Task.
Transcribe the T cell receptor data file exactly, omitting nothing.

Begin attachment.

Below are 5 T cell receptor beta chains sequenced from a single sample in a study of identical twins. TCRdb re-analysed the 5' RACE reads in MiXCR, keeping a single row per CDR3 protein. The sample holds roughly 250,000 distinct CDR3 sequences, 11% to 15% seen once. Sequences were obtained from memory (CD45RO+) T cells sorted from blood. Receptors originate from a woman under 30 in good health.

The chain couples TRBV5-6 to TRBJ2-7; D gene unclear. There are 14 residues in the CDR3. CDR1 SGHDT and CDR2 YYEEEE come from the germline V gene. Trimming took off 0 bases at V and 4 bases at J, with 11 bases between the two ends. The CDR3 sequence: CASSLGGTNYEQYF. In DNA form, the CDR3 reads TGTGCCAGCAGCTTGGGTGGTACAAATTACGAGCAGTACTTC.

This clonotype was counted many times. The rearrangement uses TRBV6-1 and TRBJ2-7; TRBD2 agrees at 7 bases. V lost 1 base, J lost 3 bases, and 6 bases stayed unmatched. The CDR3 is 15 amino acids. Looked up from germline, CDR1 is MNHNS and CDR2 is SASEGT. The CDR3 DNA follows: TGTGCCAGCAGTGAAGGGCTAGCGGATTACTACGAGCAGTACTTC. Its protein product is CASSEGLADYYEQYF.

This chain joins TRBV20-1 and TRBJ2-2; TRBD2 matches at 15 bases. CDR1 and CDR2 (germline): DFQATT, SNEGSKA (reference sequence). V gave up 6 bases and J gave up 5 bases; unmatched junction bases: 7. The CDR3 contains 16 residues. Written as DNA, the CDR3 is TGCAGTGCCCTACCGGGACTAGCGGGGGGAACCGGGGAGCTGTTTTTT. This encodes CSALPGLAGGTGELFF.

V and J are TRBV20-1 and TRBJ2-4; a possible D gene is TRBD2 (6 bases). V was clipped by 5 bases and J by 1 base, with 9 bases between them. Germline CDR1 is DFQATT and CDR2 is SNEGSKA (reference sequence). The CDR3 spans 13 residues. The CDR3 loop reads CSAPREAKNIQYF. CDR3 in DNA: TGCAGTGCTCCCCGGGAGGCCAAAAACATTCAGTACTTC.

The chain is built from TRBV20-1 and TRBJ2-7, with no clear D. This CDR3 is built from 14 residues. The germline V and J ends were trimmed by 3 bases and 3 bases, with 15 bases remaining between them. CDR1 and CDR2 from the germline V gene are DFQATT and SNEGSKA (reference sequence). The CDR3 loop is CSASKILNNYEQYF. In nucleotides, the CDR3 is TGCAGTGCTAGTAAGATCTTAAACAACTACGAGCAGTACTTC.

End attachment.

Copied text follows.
Below are 5 T cell receptor beta chains sequenced from a single sample in a study of identical twins. TCRdb re-analysed the 5' RACE reads in MiXCR, keeping a single row per CDR3 protein. The sample holds roughly 250,000 distinct CDR3 sequences, 11% to 15% seen once. Sequences were obtained from memory (CD45RO+) T cells sorted from blood. Receptors originate from a woman under 30 in good health.

The chain couples TRBV5-6 to TRBJ2-7; D gene unclear. There are 14 residues in the CDR3. CDR1 SGHDT and CDR2 YYEEEE come from the germline V gene. Trimming took off 0 bases at V and 4 bases at J, with 11 bases between the two ends. The CDR3 sequence: CASSLGGTNYEQYF. In DNA form, the CDR3 reads TGTGCCAGCAGCTTGGGTGGTACAAATTACGAGCAGTACTTC.

This clonotype was counted many times. The rearrangement uses TRBV6-1 and TRBJ2-7; TRBD2 agrees at 7 bases. V lost 1 base, J lost 3 bases, and 6 bases stayed unmatched. The CDR3 is 15 amino acids. Looked up from germline, CDR1 is MNHNS and CDR2 is SASEGT. The CDR3 DNA follows: TGTGCCAGCAGTGAAGGGCTAGCGGATTACTACGAGCAGTACTTC. Its protein product is CASSEGLADYYEQYF.

This chain joins TRBV20-1 and TRBJ2-2; TRBD2 matches at 15 bases. CDR1 and CDR2 (germline): DFQATT, SNEGSKA (reference sequence). V gave up 6 bases and J gave up 5 bases; unmatched junction bases: 7. The CDR3 contains 16 residues. Written as DNA, the CDR3 is TGCAGTGCCCTACCGGGACTAGCGGGGGGAACCGGGGAGCTGTTTTTT. This encodes CSALPGLAGGTGELFF.

V and J are TRBV20-1 and TRBJ2-4; a possible D gene is TRBD2 (6 bases). V was clipped by 5 bases and J by 1 base, with 9 bases between them. Germline CDR1 is DFQATT and CDR2 is SNEGSKA (reference sequence). The CDR3 spans 13 residues. The CDR3 loop reads CSAPREAKNIQYF. CDR3 in DNA: TGCAGTGCTCCCCGGGAGGCCAAAAACATTCAGTACTTC.

The chain is built from TRBV20-1 and TRBJ2-7, with no clear D. This CDR3 is built from 14 residues. The germline V and J ends were trimmed by 3 bases and 3 bases, with 15 bases remaining between them. CDR1 and CDR2 from the germline V gene are DFQATT and SNEGSKA (reference sequence). The CDR3 loop is CSASKILNNYEQYF. In nucleotides, the CDR3 is TGCAGTGCTAGTAAGATCTTAAACAACTACGAGCAGTACTTC.